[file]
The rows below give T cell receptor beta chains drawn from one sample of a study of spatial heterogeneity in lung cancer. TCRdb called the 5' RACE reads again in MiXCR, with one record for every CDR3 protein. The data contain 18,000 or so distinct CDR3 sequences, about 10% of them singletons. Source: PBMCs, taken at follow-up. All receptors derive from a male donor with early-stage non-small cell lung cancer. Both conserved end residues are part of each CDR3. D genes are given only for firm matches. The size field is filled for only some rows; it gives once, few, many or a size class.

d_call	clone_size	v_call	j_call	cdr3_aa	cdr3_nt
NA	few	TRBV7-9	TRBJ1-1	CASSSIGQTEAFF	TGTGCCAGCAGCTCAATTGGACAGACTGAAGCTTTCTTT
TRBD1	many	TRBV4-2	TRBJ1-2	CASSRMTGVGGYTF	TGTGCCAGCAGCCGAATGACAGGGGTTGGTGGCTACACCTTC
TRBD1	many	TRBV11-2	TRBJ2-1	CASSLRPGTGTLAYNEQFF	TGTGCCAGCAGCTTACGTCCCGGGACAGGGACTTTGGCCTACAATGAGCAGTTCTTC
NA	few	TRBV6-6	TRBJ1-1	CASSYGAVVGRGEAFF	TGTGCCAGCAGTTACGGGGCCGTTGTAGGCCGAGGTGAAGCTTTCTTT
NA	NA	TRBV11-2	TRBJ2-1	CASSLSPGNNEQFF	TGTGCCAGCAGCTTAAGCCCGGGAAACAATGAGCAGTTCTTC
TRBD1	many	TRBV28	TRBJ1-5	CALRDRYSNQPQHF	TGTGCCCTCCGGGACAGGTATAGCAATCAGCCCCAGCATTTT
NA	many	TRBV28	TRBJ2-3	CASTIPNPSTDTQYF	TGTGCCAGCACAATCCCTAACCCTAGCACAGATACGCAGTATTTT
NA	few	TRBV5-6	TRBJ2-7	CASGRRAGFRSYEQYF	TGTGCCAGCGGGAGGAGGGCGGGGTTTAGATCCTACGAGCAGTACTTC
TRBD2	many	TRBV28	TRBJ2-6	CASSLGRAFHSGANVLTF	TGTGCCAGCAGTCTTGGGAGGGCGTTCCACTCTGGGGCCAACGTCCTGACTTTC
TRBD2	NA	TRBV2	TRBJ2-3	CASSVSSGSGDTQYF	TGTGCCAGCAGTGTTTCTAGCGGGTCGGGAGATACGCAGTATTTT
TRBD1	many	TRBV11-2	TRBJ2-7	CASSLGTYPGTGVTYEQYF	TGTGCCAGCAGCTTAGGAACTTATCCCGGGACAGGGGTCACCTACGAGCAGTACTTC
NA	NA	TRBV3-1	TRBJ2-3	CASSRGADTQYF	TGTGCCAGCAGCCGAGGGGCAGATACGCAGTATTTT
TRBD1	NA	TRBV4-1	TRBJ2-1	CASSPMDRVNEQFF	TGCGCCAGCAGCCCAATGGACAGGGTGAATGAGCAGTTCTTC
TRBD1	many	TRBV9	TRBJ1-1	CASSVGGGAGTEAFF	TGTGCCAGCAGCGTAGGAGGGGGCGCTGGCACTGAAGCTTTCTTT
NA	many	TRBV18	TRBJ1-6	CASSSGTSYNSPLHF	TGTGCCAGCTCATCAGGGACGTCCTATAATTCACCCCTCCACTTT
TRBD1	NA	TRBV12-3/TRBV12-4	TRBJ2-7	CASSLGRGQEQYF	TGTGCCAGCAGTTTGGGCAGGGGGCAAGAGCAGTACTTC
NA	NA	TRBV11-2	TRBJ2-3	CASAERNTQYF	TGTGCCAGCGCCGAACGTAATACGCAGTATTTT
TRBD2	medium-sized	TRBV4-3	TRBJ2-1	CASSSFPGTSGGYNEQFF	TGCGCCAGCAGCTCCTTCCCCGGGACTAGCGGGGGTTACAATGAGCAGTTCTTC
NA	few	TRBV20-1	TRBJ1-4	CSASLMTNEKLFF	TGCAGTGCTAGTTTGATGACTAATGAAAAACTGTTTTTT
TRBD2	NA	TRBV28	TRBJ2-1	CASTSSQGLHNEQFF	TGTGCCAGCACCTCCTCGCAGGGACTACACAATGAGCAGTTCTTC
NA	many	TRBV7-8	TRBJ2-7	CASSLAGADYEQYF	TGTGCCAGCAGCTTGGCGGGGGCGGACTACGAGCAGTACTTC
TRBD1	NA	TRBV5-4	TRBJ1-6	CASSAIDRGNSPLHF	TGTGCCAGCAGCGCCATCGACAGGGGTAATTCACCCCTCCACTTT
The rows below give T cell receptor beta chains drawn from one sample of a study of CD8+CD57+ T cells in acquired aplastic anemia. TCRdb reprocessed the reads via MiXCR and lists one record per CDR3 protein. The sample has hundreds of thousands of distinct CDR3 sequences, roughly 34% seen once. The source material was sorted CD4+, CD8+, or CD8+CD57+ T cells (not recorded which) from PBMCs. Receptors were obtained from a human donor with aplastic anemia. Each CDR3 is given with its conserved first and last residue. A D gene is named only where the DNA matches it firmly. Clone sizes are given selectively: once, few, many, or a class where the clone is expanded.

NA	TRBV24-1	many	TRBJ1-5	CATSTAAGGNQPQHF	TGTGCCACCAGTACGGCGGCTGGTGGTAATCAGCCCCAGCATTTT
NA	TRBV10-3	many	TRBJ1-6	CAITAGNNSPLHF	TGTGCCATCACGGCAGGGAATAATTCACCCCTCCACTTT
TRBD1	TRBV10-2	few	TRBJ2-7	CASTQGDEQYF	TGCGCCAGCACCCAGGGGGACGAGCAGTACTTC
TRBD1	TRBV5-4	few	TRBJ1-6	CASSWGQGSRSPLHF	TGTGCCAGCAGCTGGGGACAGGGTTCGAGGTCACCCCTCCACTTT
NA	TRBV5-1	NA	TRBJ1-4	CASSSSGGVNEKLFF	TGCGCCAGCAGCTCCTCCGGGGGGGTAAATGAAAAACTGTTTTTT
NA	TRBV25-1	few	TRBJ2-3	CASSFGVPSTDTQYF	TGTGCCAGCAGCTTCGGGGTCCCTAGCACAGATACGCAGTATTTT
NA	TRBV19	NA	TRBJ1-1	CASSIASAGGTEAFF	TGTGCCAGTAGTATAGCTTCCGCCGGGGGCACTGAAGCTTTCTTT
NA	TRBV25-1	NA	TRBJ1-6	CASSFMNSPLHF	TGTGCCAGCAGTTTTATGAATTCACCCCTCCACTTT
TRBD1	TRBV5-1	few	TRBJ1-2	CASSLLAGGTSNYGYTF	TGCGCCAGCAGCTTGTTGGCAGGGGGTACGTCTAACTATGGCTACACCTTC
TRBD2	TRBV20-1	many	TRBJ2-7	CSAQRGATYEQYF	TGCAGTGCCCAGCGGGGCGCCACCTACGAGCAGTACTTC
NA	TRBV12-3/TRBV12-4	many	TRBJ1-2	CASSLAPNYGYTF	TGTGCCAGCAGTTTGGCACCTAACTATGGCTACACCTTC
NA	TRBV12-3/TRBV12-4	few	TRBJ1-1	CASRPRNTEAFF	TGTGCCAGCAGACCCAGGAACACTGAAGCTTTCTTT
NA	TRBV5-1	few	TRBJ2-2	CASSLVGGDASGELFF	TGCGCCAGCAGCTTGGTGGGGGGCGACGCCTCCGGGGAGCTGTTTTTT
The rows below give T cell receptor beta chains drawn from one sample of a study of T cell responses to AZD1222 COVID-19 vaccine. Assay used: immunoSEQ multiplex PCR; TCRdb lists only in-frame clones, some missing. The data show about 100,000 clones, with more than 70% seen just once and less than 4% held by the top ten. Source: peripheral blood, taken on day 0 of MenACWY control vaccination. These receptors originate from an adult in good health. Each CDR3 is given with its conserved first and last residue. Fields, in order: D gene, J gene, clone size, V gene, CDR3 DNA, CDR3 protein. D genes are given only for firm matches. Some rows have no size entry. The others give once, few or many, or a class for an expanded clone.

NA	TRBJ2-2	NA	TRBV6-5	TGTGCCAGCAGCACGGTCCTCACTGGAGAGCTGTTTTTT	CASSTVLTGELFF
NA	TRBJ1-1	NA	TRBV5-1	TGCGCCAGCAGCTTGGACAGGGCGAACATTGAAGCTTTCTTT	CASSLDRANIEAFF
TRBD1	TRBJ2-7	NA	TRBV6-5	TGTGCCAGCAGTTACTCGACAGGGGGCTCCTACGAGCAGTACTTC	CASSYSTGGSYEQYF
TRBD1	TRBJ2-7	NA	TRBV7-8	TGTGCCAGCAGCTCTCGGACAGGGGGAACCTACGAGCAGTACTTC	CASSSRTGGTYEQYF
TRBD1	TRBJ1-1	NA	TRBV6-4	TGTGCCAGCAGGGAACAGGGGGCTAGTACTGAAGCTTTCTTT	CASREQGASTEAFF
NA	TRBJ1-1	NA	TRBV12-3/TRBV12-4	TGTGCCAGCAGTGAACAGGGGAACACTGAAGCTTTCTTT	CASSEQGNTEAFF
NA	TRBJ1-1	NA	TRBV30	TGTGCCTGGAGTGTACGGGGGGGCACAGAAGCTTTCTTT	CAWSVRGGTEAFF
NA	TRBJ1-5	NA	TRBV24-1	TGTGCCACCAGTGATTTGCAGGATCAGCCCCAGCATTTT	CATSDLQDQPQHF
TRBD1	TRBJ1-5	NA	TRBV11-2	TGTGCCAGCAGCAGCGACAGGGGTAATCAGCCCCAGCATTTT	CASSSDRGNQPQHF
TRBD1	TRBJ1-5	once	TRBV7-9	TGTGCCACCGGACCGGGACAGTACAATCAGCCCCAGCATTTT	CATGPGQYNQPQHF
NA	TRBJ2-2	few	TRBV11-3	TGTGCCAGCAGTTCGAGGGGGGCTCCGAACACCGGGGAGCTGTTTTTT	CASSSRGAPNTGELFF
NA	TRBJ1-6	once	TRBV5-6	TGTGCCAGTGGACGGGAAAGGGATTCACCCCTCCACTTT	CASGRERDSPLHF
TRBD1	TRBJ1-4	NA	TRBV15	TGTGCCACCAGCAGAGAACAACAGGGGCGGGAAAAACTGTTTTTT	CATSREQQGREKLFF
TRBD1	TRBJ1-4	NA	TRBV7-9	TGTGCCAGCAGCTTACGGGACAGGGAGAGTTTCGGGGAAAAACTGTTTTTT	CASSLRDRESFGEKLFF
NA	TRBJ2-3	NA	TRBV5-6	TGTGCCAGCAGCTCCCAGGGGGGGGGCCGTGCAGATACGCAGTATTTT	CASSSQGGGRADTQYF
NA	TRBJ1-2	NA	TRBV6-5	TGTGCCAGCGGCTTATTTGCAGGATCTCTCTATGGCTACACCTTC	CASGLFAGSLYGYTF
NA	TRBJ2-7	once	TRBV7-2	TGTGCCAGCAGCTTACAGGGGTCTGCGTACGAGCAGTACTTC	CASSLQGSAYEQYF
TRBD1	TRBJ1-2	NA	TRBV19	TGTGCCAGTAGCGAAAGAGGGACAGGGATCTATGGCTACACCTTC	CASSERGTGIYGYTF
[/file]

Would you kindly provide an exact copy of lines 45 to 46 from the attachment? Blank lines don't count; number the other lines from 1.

NA	TRBJ1-1	NA	TRBV12-3/TRBV12-4	TGTGCCAGCAGTGAACAGGGGAACACTGAAGCTTTCTTT	CASSEQGNTEAFF
NA	TRBJ1-1	NA	TRBV30	TGTGCCTGGAGTGTACGGGGGGGCACAGAAGCTTTCTTT	CAWSVRGGTEAFF